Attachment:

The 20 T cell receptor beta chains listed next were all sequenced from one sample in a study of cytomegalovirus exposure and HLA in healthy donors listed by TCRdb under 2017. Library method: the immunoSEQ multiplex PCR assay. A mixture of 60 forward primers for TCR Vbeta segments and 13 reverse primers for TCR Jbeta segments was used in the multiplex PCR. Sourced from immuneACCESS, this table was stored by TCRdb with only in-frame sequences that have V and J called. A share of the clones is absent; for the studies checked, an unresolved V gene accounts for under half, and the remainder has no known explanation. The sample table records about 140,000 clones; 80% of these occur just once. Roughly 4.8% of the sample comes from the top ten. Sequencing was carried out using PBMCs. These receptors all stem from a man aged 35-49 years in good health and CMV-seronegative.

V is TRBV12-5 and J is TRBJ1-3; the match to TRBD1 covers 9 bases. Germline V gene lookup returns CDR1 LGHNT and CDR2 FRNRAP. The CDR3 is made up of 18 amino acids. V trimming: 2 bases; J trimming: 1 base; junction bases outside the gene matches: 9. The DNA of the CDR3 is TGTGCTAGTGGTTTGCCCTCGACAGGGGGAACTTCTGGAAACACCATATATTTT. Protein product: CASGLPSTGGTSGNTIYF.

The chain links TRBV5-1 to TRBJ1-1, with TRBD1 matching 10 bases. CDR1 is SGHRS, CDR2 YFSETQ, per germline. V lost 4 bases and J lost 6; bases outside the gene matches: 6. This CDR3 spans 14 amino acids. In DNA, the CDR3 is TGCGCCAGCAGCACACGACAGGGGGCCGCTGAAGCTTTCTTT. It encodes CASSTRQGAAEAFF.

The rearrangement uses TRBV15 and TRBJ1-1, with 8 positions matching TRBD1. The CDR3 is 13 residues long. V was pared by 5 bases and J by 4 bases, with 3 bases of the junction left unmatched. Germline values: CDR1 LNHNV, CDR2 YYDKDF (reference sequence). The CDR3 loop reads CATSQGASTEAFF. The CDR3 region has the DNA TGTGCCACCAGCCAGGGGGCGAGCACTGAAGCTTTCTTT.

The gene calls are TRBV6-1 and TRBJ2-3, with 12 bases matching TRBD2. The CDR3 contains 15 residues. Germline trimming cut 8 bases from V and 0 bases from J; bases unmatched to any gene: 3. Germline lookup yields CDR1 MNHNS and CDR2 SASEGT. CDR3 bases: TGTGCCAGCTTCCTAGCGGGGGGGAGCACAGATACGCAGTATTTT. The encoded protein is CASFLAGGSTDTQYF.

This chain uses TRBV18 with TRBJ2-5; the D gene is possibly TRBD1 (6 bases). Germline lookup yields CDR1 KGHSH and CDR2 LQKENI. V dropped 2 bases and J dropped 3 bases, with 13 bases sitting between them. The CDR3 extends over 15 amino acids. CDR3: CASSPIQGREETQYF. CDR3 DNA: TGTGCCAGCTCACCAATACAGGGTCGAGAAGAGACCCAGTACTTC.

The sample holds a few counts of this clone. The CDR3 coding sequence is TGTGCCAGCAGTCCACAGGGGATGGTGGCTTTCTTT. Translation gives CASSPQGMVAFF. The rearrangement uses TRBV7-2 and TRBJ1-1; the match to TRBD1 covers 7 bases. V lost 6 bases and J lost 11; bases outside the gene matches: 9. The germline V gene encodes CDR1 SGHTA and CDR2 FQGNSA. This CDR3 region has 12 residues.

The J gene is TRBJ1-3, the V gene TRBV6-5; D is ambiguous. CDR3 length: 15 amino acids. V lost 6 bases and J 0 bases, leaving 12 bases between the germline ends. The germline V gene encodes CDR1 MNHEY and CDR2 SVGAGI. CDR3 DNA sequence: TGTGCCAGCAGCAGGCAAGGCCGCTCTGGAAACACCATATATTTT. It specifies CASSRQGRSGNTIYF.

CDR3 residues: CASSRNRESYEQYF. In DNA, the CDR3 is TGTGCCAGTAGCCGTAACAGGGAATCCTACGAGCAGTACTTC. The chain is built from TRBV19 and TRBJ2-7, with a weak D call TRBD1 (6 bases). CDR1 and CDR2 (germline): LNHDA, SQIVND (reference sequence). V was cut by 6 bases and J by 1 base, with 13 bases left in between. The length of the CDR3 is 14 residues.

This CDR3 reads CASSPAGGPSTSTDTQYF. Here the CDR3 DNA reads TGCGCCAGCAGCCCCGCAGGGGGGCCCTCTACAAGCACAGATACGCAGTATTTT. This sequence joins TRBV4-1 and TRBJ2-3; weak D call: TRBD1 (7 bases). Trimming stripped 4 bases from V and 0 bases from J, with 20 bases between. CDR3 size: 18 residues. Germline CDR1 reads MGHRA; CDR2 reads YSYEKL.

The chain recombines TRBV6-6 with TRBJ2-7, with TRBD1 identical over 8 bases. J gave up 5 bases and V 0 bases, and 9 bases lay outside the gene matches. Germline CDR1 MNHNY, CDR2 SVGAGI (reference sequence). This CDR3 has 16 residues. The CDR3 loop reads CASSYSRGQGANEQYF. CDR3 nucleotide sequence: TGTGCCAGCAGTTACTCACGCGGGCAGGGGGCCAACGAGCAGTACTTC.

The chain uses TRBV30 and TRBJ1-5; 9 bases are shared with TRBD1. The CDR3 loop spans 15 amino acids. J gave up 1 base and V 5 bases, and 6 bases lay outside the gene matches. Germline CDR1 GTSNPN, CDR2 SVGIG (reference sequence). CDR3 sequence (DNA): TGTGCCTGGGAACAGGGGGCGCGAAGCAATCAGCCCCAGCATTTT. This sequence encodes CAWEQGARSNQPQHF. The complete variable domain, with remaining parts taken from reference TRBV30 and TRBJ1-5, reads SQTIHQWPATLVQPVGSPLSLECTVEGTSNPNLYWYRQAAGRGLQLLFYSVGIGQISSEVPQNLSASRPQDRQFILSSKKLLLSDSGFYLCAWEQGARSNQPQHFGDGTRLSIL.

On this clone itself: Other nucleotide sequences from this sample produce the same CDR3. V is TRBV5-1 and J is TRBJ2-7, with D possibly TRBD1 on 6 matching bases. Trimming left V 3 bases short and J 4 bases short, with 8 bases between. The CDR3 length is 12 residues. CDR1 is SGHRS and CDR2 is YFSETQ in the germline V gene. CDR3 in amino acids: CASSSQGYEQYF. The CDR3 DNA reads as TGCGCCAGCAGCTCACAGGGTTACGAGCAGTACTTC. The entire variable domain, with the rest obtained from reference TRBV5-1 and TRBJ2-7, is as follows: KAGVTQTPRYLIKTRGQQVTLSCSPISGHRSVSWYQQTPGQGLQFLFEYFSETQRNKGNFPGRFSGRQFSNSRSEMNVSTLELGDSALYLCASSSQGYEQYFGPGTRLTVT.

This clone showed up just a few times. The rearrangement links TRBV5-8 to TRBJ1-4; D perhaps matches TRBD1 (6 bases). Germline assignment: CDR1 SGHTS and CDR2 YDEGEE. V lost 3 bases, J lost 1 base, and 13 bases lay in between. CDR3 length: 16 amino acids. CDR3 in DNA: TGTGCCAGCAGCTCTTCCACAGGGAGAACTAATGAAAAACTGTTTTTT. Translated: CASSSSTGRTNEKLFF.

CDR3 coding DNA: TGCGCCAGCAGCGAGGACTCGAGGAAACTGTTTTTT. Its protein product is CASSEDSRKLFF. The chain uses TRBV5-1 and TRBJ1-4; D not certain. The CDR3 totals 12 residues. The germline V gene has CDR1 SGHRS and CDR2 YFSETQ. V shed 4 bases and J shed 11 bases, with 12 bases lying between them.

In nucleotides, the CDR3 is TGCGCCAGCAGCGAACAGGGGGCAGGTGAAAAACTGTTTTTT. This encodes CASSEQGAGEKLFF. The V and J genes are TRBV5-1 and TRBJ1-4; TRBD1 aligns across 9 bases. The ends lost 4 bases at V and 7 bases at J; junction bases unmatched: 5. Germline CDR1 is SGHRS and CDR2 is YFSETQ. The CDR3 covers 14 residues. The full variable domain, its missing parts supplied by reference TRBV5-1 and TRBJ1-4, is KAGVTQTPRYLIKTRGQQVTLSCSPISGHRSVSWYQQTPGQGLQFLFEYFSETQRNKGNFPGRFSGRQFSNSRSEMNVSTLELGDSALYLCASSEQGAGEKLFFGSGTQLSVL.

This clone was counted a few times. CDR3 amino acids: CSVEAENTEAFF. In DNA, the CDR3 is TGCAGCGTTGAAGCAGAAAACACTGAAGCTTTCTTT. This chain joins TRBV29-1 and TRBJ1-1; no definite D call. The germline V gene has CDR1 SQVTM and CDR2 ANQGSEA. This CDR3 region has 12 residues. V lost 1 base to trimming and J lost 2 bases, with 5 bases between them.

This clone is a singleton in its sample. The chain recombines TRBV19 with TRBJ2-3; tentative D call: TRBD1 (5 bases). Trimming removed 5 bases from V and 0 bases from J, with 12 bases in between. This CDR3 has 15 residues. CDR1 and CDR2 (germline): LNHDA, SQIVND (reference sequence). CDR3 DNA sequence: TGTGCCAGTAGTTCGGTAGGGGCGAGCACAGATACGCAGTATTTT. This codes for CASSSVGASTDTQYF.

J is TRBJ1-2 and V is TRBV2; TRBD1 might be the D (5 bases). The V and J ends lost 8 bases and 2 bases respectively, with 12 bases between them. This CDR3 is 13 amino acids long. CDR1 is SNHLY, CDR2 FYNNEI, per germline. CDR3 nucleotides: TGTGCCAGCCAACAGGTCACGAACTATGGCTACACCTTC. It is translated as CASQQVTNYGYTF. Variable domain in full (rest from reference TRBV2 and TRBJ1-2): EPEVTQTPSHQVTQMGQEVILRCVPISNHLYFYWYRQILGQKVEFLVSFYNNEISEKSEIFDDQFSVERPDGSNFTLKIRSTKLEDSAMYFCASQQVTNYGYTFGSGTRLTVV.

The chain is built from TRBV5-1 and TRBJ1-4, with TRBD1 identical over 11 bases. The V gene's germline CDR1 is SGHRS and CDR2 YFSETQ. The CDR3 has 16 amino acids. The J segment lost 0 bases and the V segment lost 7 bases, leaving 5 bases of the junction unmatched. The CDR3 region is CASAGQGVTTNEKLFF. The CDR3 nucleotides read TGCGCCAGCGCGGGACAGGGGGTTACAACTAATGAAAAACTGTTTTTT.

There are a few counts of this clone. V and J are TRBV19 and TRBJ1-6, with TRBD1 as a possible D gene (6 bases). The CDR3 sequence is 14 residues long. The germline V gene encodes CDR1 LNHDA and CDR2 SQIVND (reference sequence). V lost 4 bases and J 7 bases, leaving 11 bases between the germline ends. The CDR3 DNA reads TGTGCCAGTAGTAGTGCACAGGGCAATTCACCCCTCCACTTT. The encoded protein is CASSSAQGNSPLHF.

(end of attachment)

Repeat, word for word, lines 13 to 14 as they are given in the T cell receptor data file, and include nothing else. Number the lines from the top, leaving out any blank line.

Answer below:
On this clone itself: Other nucleotide sequences from this sample produce the same CDR3. V is TRBV5-1 and J is TRBJ2-7, with D possibly TRBD1 on 6 matching bases. Trimming left V 3 bases short and J 4 bases short, with 8 bases between. The CDR3 length is 12 residues. CDR1 is SGHRS and CDR2 is YFSETQ in the germline V gene. CDR3 in amino acids: CASSSQGYEQYF. The CDR3 DNA reads as TGCGCCAGCAGCTCACAGGGTTACGAGCAGTACTTC. The entire variable domain, with the rest obtained from reference TRBV5-1 and TRBJ2-7, is as follows: KAGVTQTPRYLIKTRGQQVTLSCSPISGHRSVSWYQQTPGQGLQFLFEYFSETQRNKGNFPGRFSGRQFSNSRSEMNVSTLELGDSALYLCASSSQGYEQYFGPGTRLTVT.

This clone showed up just a few times. The rearrangement links TRBV5-8 to TRBJ1-4; D perhaps matches TRBD1 (6 bases). Germline assignment: CDR1 SGHTS and CDR2 YDEGEE. V lost 3 bases, J lost 1 base, and 13 bases lay in between. CDR3 length: 16 amino acids. CDR3 in DNA: TGTGCCAGCAGCTCTTCCACAGGGAGAACTAATGAAAAACTGTTTTTT. Translated: CASSSSTGRTNEKLFF.